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How Much GPS Can You Get for Your Buck?

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By Tom Barlow, dealnews contributor tom tom go 740 live

Few situations in life breed arguments between otherwise rational people like trying to navigate your car through a strange city. That's the reason that personal navigation devices (PND), better known as GPS units, have been embraced by America's drivers. dealnews regularly spots GPS deals, and now that summer vacation season has arrived, many of you may be considering taking the plunge or replacing an older unit.

To help you make your decision about what device is right for you, here is a list of attributes for your consideration.

A wide screen makes reading the maps much easier. The Tom Tom XL, for example, has a 4.3" screen, a nice compromise between the too-small screens and the gigantic 7" ones, which can be a pain to handle and might impede your view.

Entering your destination and other data should be simple, too; navigating through screen after screen to accomplish this basic function is very annoying. Some units have predictive data entry, such as you find on your cell phone. If you find it maddening on your phone, you won't like it any better on your GPS.

Speaking of data entry, some models, like the Garmin Nuvi 3790ts, feature spoken commands, but like many other devices such as cell phones, the ability of the device to understand what you are saying varies widely. You may find it necessary to change your enunciation to accommodate your GPS unit.

Clear enunciation cuts both ways, as well; you want a device that speaks with a voice that is clear and distinct. Most come with multiple choices of voices, and many will allow you to download more, some from celebrities. Nothing snaps you out of a driving trance like having Gary Busey screaming at you to turn left!

It's also handy to have a device that uses spoken street names, so that, instead of simply saving "Take the next left," the unit might say something like "Take the next left onto Park Place."

Some people like having the display running a crawling text version of the spoken directions, and this option is available. Another handy feature to look for is the reality view, in which can see a virtual representation of an upcoming intersection along with arrows to guide you through it. Yet another handy feature is lane suggestion, with the GPS unit keying you to change lanes at the appropriate time to prepare for a merge or exit.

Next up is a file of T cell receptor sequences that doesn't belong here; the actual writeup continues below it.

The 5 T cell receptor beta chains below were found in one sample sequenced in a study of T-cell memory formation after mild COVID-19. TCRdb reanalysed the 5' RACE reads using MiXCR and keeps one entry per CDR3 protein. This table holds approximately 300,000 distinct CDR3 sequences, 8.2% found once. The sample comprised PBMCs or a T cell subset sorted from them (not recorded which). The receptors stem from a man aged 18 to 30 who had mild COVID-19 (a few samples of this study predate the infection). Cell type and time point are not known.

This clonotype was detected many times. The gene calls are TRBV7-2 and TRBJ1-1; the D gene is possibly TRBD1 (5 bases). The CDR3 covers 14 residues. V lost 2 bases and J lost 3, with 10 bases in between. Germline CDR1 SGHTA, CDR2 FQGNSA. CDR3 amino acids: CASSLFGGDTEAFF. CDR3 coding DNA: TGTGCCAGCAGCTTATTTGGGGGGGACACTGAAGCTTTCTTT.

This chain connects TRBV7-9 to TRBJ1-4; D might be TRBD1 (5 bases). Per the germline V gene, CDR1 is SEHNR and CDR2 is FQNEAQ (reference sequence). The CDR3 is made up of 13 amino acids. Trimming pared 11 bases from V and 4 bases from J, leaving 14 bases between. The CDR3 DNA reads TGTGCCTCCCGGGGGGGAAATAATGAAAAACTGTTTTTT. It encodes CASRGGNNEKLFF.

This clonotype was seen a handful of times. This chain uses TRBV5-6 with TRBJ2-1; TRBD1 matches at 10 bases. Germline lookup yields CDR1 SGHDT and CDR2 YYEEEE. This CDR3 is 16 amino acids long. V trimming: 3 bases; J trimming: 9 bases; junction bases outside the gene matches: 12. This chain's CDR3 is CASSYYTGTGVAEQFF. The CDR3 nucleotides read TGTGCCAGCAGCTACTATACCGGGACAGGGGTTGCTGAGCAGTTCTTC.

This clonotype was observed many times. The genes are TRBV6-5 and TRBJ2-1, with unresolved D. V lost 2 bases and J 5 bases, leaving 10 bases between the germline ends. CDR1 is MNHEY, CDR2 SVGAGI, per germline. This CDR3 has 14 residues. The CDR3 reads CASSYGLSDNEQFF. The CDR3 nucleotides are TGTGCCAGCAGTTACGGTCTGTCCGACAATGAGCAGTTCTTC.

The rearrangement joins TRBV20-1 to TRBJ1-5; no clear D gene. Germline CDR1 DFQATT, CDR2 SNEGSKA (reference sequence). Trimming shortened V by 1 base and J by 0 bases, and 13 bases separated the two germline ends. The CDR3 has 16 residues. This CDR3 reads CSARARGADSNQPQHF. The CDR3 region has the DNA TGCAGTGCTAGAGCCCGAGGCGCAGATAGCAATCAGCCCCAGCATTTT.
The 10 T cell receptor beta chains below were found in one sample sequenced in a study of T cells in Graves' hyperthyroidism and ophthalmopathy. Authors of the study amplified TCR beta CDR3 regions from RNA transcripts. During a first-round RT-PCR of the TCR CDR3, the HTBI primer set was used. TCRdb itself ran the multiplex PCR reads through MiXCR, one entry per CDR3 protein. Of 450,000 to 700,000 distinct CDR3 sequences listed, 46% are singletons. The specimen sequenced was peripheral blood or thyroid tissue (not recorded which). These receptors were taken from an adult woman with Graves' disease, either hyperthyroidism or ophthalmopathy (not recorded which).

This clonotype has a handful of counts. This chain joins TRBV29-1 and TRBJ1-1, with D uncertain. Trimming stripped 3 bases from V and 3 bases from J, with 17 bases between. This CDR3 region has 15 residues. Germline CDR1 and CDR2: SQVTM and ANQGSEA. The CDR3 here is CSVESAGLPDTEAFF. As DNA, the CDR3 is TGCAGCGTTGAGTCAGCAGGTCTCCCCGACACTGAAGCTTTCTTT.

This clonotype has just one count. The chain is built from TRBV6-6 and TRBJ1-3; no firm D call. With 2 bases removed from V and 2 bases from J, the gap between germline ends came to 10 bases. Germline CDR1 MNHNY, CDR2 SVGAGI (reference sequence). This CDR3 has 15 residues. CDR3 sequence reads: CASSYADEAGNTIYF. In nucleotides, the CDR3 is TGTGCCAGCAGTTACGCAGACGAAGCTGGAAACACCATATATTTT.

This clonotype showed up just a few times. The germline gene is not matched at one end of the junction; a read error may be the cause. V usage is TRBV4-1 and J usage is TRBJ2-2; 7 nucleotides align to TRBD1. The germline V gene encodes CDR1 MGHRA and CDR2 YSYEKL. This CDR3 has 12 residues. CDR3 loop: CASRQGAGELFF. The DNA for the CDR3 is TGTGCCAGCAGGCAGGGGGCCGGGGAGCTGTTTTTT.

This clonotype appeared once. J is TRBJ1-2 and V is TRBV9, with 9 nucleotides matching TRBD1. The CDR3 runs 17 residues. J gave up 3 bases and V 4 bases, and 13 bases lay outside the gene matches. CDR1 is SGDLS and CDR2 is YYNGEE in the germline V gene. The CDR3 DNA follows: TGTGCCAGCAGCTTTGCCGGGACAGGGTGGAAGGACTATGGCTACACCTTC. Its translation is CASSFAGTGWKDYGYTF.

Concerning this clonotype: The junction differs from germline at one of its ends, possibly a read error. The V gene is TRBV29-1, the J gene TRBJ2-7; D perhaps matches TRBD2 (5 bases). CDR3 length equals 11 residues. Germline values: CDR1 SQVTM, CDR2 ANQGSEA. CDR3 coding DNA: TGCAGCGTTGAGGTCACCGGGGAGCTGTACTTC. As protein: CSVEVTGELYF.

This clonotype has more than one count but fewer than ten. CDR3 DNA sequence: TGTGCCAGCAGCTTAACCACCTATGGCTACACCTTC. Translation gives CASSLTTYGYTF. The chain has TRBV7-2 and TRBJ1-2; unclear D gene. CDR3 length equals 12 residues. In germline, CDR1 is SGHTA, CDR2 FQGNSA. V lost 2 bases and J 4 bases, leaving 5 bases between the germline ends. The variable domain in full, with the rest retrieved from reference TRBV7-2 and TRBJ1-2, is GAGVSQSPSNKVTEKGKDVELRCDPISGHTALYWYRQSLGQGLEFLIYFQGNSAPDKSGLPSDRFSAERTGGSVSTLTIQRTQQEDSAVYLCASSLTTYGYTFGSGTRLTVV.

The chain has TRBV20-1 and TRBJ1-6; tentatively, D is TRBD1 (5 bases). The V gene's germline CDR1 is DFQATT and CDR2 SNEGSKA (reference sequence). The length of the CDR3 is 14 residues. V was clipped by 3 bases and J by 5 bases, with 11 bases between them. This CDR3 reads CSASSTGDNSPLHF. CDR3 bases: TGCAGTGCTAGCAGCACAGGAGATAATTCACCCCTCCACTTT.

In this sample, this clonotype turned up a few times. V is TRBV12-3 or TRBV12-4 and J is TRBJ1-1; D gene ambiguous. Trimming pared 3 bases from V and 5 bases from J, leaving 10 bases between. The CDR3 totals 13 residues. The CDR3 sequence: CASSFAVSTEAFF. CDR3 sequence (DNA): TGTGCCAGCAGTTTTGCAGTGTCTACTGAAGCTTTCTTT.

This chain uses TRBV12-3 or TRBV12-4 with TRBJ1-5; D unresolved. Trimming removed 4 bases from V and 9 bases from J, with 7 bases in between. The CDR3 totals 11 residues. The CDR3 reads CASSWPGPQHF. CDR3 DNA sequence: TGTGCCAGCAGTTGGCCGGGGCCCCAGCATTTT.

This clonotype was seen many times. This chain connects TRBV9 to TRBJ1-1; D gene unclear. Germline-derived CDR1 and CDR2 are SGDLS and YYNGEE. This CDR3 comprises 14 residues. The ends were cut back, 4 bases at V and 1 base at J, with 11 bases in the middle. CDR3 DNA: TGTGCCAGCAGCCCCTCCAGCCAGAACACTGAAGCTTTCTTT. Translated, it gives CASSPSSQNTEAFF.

Not all GPS units are equally savvy when designing a route for you. Most will allow you to choose between, for example, the fastest and shortest routes. Better units, however, will receive real-time traffic reports wirelessly as you travel, which they can use to route you around traffic snarls.

The quality of the GPS unit routing is determined by the geographical information programmed into it. It's useful to have one that can find the nearest hospital, police station, gas station or motel for you. Some will even know the gas prices and be able to guide you to the cheapest petrol.

Many GPS devices now come with Bluetooth capability, like this Garmin nuvi 1690, available for $150 from Crutchfield. This will allow you to synch it with your cell phone and use it as a phone, to make and receive calls via its speaker and microphone without taking your hands off the steering wheel.

And speaking of phones, many smart phones now have apps that allow the phone to act as a GPS unit, so why even buy a personal navigation device? Phone screen size is one reason, and ease of use is also a factor arguing in favor of the GPS unit. In the future, look for phones and tablet computers like the iPad to gradually supplant the stand-alone PND as they become more sophisticated and familiar.

Like cell phones, GPS units now go far beyond their core functionality. Some GPS units, like this Garmin nuvi 1490LMT, will allow you to upload music and use the device as an MP3 player for your Lady Gaga fix. Some will show video, either from uploaded shows or from a SD card, perfect for entertaining the kids with some SpongeBob once you're on the highway and no longer in need of directions. They can also serve as photo viewers, to display those vacation pics taken along the way.

Portable GPS units can help you as a pedestrian, too. Many now are programmed to guide you while exploring on foot, even in the backcountry.

All this remote usage comes at a cost, though; you'll want a unit with long-lived battery if you're going to use it away from the car.

Examples of some GPS units we've found at decent price discounts:

  • Refurbished Tom Tom XL 4.3" GPS Navigator, $43, newegg.com. This unit has a nice, wide touchscreen display and comes with a 90-day warranty.
  • Garmin nuvi 2350LMT, $164, Buydig. This unit comes with free lifetime map updates, an SD card slot, junction view, lane assist, and more.
  • Tom Tom Go 740 Live, $195, pcRUSH.com. This PND features an iPod interface, photo viewer, voice recognition, and can retrieve weather, traffic and fuel reports.
  • Magellan RoadMate 9055, $220, Tiger GPS. An enormous 7" screen for those that love them, audio-visual inputs, Bluetooth, and an exit guide make this a workhorse.


Tom Barlow formerly wrote for Aol's WalletPop and DailyFinance, and in addition to his dealnews contributions, he currently writes about lifestyle topics for Forbes.com. You can follow him on twitter @tombarlow. You can also sign up for an e-mail alert for all dealnews features.
Please note that, although prices sometimes fluctuate or expire unexpectedly, all products and deals mentioned in this feature were available at the lowest total price we could find at the time of publication (unless otherwise specified).
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